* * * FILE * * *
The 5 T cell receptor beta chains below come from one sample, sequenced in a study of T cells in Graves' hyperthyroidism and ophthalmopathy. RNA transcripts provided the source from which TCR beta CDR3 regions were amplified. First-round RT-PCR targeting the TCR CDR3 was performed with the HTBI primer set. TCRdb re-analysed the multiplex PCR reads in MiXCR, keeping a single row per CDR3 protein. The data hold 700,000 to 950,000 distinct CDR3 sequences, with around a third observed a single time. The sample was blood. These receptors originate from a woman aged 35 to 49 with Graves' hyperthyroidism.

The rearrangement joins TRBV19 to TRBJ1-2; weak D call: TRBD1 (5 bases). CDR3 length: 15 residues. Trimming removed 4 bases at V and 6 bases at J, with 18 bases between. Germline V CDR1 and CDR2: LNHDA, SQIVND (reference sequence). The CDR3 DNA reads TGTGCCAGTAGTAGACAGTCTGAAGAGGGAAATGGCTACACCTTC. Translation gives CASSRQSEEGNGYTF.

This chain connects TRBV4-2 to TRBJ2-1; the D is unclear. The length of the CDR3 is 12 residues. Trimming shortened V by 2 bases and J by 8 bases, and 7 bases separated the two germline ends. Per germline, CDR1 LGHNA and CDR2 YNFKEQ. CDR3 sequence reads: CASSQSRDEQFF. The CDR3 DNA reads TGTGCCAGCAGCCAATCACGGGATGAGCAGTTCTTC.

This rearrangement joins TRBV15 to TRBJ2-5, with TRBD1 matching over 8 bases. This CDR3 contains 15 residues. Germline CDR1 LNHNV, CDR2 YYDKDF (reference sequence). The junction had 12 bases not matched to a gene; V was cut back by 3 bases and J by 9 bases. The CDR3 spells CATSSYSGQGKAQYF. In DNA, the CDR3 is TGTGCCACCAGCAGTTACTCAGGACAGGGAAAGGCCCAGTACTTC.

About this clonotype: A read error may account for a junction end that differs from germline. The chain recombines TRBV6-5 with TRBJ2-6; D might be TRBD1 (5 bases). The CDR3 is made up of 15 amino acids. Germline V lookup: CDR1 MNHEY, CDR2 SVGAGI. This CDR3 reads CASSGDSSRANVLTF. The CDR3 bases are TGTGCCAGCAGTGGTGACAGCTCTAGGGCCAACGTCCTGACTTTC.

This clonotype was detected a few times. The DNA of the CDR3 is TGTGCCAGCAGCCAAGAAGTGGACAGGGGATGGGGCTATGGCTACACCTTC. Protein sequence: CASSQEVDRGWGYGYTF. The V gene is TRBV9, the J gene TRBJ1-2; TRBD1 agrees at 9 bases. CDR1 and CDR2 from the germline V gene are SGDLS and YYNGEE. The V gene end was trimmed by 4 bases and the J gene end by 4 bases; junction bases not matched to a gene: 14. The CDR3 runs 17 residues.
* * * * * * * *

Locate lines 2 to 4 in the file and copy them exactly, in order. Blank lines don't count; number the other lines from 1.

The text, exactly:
The rearrangement joins TRBV19 to TRBJ1-2; weak D call: TRBD1 (5 bases). CDR3 length: 15 residues. Trimming removed 4 bases at V and 6 bases at J, with 18 bases between. Germline V CDR1 and CDR2: LNHDA, SQIVND (reference sequence). The CDR3 DNA reads TGTGCCAGTAGTAGACAGTCTGAAGAGGGAAATGGCTACACCTTC. Translation gives CASSRQSEEGNGYTF.

This chain connects TRBV4-2 to TRBJ2-1; the D is unclear. The length of the CDR3 is 12 residues. Trimming shortened V by 2 bases and J by 8 bases, and 7 bases separated the two germline ends. Per germline, CDR1 LGHNA and CDR2 YNFKEQ. CDR3 sequence reads: CASSQSRDEQFF. The CDR3 DNA reads TGTGCCAGCAGCCAATCACGGGATGAGCAGTTCTTC.

This rearrangement joins TRBV15 to TRBJ2-5, with TRBD1 matching over 8 bases. This CDR3 contains 15 residues. Germline CDR1 LNHNV, CDR2 YYDKDF (reference sequence). The junction had 12 bases not matched to a gene; V was cut back by 3 bases and J by 9 bases. The CDR3 spells CATSSYSGQGKAQYF. In DNA, the CDR3 is TGTGCCACCAGCAGTTACTCAGGACAGGGAAAGGCCCAGTACTTC.